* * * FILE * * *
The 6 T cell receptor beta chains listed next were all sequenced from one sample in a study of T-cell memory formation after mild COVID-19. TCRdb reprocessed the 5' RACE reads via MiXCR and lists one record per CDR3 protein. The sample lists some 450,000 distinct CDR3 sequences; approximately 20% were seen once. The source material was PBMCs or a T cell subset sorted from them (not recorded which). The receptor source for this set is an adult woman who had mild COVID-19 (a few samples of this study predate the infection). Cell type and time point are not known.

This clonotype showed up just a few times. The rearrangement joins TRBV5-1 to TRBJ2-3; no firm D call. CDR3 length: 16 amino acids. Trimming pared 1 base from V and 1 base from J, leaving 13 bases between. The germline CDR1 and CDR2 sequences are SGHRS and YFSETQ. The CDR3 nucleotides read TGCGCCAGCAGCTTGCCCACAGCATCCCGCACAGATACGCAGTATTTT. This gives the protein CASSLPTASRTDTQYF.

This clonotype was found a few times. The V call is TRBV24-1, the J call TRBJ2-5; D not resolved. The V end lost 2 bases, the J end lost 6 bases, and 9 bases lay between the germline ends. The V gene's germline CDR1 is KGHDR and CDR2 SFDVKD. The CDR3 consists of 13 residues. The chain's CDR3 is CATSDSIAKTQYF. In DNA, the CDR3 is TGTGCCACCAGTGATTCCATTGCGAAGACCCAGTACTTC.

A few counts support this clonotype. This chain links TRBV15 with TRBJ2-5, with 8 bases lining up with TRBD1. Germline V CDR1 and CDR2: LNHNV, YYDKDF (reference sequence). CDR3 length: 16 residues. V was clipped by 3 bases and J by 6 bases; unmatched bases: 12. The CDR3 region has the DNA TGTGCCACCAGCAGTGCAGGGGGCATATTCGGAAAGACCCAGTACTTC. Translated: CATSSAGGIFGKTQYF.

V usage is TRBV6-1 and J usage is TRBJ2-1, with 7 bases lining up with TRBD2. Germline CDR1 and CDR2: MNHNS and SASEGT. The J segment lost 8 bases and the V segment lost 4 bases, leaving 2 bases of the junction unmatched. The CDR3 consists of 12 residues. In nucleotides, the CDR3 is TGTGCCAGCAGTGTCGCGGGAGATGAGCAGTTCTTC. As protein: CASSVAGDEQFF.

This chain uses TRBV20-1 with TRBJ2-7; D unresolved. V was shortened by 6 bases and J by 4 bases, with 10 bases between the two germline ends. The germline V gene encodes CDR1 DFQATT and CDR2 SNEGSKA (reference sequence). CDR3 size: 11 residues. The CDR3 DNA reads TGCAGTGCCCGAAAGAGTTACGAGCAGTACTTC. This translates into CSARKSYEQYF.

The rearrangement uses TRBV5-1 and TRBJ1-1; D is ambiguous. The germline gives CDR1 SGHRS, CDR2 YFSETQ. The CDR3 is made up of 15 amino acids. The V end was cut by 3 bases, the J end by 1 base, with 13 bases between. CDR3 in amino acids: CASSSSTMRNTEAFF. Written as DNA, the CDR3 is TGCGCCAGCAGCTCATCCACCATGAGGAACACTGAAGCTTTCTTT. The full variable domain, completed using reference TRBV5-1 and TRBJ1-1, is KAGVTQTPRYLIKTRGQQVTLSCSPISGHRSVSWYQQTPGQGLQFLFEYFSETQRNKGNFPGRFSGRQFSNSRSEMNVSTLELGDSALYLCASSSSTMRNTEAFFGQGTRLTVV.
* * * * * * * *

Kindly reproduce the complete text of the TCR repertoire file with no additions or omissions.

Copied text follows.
The 6 T cell receptor beta chains listed next were all sequenced from one sample in a study of T-cell memory formation after mild COVID-19. TCRdb reprocessed the 5' RACE reads via MiXCR and lists one record per CDR3 protein. The sample lists some 450,000 distinct CDR3 sequences; approximately 20% were seen once. The source material was PBMCs or a T cell subset sorted from them (not recorded which). The receptor source for this set is an adult woman who had mild COVID-19 (a few samples of this study predate the infection). Cell type and time point are not known.

This clonotype showed up just a few times. The rearrangement joins TRBV5-1 to TRBJ2-3; no firm D call. CDR3 length: 16 amino acids. Trimming pared 1 base from V and 1 base from J, leaving 13 bases between. The germline CDR1 and CDR2 sequences are SGHRS and YFSETQ. The CDR3 nucleotides read TGCGCCAGCAGCTTGCCCACAGCATCCCGCACAGATACGCAGTATTTT. This gives the protein CASSLPTASRTDTQYF.

This clonotype was found a few times. The V call is TRBV24-1, the J call TRBJ2-5; D not resolved. The V end lost 2 bases, the J end lost 6 bases, and 9 bases lay between the germline ends. The V gene's germline CDR1 is KGHDR and CDR2 SFDVKD. The CDR3 consists of 13 residues. The chain's CDR3 is CATSDSIAKTQYF. In DNA, the CDR3 is TGTGCCACCAGTGATTCCATTGCGAAGACCCAGTACTTC.

A few counts support this clonotype. This chain links TRBV15 with TRBJ2-5, with 8 bases lining up with TRBD1. Germline V CDR1 and CDR2: LNHNV, YYDKDF (reference sequence). CDR3 length: 16 residues. V was clipped by 3 bases and J by 6 bases; unmatched bases: 12. The CDR3 region has the DNA TGTGCCACCAGCAGTGCAGGGGGCATATTCGGAAAGACCCAGTACTTC. Translated: CATSSAGGIFGKTQYF.

V usage is TRBV6-1 and J usage is TRBJ2-1, with 7 bases lining up with TRBD2. Germline CDR1 and CDR2: MNHNS and SASEGT. The J segment lost 8 bases and the V segment lost 4 bases, leaving 2 bases of the junction unmatched. The CDR3 consists of 12 residues. In nucleotides, the CDR3 is TGTGCCAGCAGTGTCGCGGGAGATGAGCAGTTCTTC. As protein: CASSVAGDEQFF.

This chain uses TRBV20-1 with TRBJ2-7; D unresolved. V was shortened by 6 bases and J by 4 bases, with 10 bases between the two germline ends. The germline V gene encodes CDR1 DFQATT and CDR2 SNEGSKA (reference sequence). CDR3 size: 11 residues. The CDR3 DNA reads TGCAGTGCCCGAAAGAGTTACGAGCAGTACTTC. This translates into CSARKSYEQYF.

The rearrangement uses TRBV5-1 and TRBJ1-1; D is ambiguous. The germline gives CDR1 SGHRS, CDR2 YFSETQ. The CDR3 is made up of 15 amino acids. The V end was cut by 3 bases, the J end by 1 base, with 13 bases between. CDR3 in amino acids: CASSSSTMRNTEAFF. Written as DNA, the CDR3 is TGCGCCAGCAGCTCATCCACCATGAGGAACACTGAAGCTTTCTTT. The full variable domain, completed using reference TRBV5-1 and TRBJ1-1, is KAGVTQTPRYLIKTRGQQVTLSCSPISGHRSVSWYQQTPGQGLQFLFEYFSETQRNKGNFPGRFSGRQFSNSRSEMNVSTLELGDSALYLCASSSSTMRNTEAFFGQGTRLTVV.